In the all the excitement that was the London Underground I forgot the blog for Huddersfield and Halifax. So here it is, irritatingly for me, one blog out of sequence and making absolutely no difference to the reader. [Reader, I live in hope!]
In what is optimistically called the spring term half term holiday, I woke up before I normally go to bed, and was in Halifax before I normally get up. Ralph picked me up from the station, and took me up to Trinity.
After the shock of getting up at 5am the workshop was ace. Hazel let me loose on all her pans; the students were to a woman and a man, lovely [thanks to Lucy for dancing], and the biscuits - Garibaldi [say no more!]
I love teaching music graduates, especially those thinking of teaching. They have all the talents and all the skills while still being happy to go back to the beginning: chord, and an other chords, change chords, share out chords with a partner, songs with two chords in, with three, with two chords in one bar [now that's advanced] tunes for a bar, for two bars, what you want to the whole eight bars! A sixteen bar song?
And I met Kevin, who was Head of Service, who looked at me and said, "Music For Youth 2005?". And then he recalled seeing the Sparrows walking on stage at the Birmingham Conservatoire; he was sitting behind the judges; he said you walked with I can only describe an interesting set of teenagers, and you started to play. Words to the effect that the hairs on his arms stood up; the judges in front of him stopped writing and slowly rose their heads. At the end they just said "Wow".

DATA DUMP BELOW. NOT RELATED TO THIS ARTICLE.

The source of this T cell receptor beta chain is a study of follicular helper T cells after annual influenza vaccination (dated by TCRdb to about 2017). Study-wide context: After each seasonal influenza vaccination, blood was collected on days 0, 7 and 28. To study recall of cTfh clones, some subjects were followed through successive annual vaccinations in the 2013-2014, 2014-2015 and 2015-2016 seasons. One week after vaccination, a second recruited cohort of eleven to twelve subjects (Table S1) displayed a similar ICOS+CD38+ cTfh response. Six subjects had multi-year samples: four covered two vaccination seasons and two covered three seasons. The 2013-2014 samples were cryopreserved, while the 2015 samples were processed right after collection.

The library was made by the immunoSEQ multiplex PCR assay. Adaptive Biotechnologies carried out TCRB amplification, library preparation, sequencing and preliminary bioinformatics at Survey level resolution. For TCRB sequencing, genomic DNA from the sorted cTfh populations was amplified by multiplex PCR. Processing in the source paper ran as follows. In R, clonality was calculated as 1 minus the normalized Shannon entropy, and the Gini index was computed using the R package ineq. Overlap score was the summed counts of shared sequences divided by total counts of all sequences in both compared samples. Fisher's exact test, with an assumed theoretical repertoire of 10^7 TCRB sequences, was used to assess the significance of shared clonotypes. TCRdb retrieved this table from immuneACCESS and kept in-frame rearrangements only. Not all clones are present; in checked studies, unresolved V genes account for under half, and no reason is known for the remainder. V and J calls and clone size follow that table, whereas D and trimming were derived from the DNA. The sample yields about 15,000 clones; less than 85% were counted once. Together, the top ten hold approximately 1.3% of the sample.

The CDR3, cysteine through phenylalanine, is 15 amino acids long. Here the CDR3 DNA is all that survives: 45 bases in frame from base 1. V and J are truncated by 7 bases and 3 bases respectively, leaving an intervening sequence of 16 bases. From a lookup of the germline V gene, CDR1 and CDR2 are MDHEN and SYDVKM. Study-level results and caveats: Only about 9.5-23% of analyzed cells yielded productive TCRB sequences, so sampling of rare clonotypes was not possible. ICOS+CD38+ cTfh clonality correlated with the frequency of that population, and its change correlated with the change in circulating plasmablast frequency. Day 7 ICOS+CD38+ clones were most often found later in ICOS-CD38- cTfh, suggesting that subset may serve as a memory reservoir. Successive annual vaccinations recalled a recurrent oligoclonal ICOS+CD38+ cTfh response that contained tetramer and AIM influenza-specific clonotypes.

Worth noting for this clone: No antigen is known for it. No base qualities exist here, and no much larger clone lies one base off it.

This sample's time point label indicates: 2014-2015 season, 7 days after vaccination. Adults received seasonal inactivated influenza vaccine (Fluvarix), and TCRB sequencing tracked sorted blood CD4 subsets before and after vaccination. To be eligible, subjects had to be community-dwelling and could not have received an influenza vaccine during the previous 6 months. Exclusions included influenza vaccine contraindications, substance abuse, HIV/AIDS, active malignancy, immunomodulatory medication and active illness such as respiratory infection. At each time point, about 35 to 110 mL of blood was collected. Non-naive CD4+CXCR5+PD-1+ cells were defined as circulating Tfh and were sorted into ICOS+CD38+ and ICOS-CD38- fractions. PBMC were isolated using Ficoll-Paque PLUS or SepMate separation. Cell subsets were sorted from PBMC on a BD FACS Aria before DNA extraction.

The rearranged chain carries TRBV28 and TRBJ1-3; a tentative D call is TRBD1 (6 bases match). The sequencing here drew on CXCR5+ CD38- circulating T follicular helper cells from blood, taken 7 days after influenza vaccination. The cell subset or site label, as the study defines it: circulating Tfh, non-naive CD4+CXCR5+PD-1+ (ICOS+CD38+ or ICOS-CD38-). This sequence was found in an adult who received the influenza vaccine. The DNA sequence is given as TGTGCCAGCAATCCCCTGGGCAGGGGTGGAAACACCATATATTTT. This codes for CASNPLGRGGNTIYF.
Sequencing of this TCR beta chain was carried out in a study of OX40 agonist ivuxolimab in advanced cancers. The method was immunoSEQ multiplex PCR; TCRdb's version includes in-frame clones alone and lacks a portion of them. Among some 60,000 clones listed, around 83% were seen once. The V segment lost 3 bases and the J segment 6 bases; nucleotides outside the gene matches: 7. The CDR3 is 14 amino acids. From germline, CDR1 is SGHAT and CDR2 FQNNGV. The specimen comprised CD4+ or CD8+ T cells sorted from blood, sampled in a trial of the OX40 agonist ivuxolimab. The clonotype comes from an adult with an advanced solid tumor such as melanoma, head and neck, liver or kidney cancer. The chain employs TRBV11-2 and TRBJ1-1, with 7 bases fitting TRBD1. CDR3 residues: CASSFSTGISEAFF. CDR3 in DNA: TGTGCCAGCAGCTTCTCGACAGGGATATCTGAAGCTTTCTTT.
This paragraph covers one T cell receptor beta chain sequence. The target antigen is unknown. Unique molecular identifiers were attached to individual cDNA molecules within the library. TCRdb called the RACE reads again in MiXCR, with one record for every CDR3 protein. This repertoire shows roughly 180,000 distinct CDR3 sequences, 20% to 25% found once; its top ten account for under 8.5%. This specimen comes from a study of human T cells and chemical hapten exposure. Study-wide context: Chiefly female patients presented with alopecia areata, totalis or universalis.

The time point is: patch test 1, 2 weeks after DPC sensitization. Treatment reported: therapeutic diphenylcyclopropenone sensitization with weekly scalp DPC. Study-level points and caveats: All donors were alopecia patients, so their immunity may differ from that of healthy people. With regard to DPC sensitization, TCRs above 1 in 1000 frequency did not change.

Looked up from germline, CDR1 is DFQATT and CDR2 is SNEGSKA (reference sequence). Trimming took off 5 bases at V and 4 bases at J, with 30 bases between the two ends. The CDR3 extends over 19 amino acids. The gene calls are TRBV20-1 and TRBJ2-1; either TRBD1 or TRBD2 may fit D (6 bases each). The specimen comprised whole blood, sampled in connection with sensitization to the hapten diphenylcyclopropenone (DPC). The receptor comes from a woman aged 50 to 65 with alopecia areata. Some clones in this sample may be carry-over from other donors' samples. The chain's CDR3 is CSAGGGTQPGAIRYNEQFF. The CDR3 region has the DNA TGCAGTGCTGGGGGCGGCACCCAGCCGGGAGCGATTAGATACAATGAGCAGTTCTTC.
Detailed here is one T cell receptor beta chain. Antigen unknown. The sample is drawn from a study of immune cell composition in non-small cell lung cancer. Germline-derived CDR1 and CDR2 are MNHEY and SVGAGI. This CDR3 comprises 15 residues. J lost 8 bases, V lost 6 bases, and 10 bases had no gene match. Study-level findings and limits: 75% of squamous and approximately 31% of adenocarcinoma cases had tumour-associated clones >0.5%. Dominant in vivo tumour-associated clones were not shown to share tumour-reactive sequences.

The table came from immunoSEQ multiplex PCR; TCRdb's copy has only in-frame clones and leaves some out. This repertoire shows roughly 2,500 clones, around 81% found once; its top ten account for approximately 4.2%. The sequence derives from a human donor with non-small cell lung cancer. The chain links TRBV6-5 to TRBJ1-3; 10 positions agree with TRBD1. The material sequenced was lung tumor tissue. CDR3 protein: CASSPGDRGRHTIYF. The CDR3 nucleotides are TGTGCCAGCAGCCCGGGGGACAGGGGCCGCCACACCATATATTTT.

Confidence jumped off the stage and decided to conduct
Thinking back, that was our first year, and was 2006; I think we started, as ever, with something slow and haunting, and it was probably Dance of the Knights from Romeo and Juliet. I asked Kevin if he had any more stories like that. So good for the self-esteem. [Have now looked back through records and that we played Clocks and Swan Lake calypso].